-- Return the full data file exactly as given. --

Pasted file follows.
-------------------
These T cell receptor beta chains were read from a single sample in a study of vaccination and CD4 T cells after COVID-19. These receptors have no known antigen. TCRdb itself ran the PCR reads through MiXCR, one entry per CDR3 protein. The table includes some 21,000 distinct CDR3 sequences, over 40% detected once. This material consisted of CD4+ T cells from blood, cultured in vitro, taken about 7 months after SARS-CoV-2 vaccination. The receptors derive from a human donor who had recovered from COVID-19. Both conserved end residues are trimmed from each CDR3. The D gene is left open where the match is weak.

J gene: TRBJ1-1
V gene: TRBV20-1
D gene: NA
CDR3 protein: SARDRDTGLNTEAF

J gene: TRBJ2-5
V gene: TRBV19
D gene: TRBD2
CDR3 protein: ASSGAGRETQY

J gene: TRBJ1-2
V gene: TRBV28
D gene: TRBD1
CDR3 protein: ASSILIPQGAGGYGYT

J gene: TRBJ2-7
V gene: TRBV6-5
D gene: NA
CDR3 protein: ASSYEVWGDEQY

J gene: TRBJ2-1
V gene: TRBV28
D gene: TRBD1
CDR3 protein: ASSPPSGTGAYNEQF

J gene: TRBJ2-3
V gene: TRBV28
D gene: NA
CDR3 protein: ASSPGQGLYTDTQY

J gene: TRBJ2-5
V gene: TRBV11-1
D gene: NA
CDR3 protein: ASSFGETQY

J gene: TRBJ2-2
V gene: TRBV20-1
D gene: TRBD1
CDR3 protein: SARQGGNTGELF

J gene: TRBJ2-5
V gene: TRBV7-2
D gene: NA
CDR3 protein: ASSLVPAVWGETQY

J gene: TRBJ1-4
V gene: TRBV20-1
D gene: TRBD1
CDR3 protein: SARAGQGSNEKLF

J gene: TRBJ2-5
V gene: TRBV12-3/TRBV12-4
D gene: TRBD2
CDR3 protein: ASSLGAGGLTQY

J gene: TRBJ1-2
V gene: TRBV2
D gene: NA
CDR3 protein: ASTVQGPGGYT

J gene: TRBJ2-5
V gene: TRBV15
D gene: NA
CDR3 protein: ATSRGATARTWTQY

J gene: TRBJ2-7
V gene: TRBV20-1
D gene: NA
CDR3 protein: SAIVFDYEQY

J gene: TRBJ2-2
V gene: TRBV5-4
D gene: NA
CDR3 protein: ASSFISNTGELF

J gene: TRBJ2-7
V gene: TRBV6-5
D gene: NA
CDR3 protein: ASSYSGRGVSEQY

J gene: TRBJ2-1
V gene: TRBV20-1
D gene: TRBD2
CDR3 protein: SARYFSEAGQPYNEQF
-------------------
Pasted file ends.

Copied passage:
These T cell receptor beta chains were read from a single sample in a study of vaccination and CD4 T cells after COVID-19. These receptors have no known antigen. TCRdb itself ran the PCR reads through MiXCR, one entry per CDR3 protein. The table includes some 21,000 distinct CDR3 sequences, over 40% detected once. This material consisted of CD4+ T cells from blood, cultured in vitro, taken about 7 months after SARS-CoV-2 vaccination. The receptors derive from a human donor who had recovered from COVID-19. Both conserved end residues are trimmed from each CDR3. The D gene is left open where the match is weak.

J gene: TRBJ1-1
V gene: TRBV20-1
D gene: NA
CDR3 protein: SARDRDTGLNTEAF

J gene: TRBJ2-5
V gene: TRBV19
D gene: TRBD2
CDR3 protein: ASSGAGRETQY

J gene: TRBJ1-2
V gene: TRBV28
D gene: TRBD1
CDR3 protein: ASSILIPQGAGGYGYT

J gene: TRBJ2-7
V gene: TRBV6-5
D gene: NA
CDR3 protein: ASSYEVWGDEQY

J gene: TRBJ2-1
V gene: TRBV28
D gene: TRBD1
CDR3 protein: ASSPPSGTGAYNEQF

J gene: TRBJ2-3
V gene: TRBV28
D gene: NA
CDR3 protein: ASSPGQGLYTDTQY

J gene: TRBJ2-5
V gene: TRBV11-1
D gene: NA
CDR3 protein: ASSFGETQY

J gene: TRBJ2-2
V gene: TRBV20-1
D gene: TRBD1
CDR3 protein: SARQGGNTGELF

J gene: TRBJ2-5
V gene: TRBV7-2
D gene: NA
CDR3 protein: ASSLVPAVWGETQY

J gene: TRBJ1-4
V gene: TRBV20-1
D gene: TRBD1
CDR3 protein: SARAGQGSNEKLF

J gene: TRBJ2-5
V gene: TRBV12-3/TRBV12-4
D gene: TRBD2
CDR3 protein: ASSLGAGGLTQY

J gene: TRBJ1-2
V gene: TRBV2
D gene: NA
CDR3 protein: ASTVQGPGGYT

J gene: TRBJ2-5
V gene: TRBV15
D gene: NA
CDR3 protein: ATSRGATARTWTQY

J gene: TRBJ2-7
V gene: TRBV20-1
D gene: NA
CDR3 protein: SAIVFDYEQY

J gene: TRBJ2-2
V gene: TRBV5-4
D gene: NA
CDR3 protein: ASSFISNTGELF

J gene: TRBJ2-7
V gene: TRBV6-5
D gene: NA
CDR3 protein: ASSYSGRGVSEQY

J gene: TRBJ2-1
V gene: TRBV20-1
D gene: TRBD2
CDR3 protein: SARYFSEAGQPYNEQF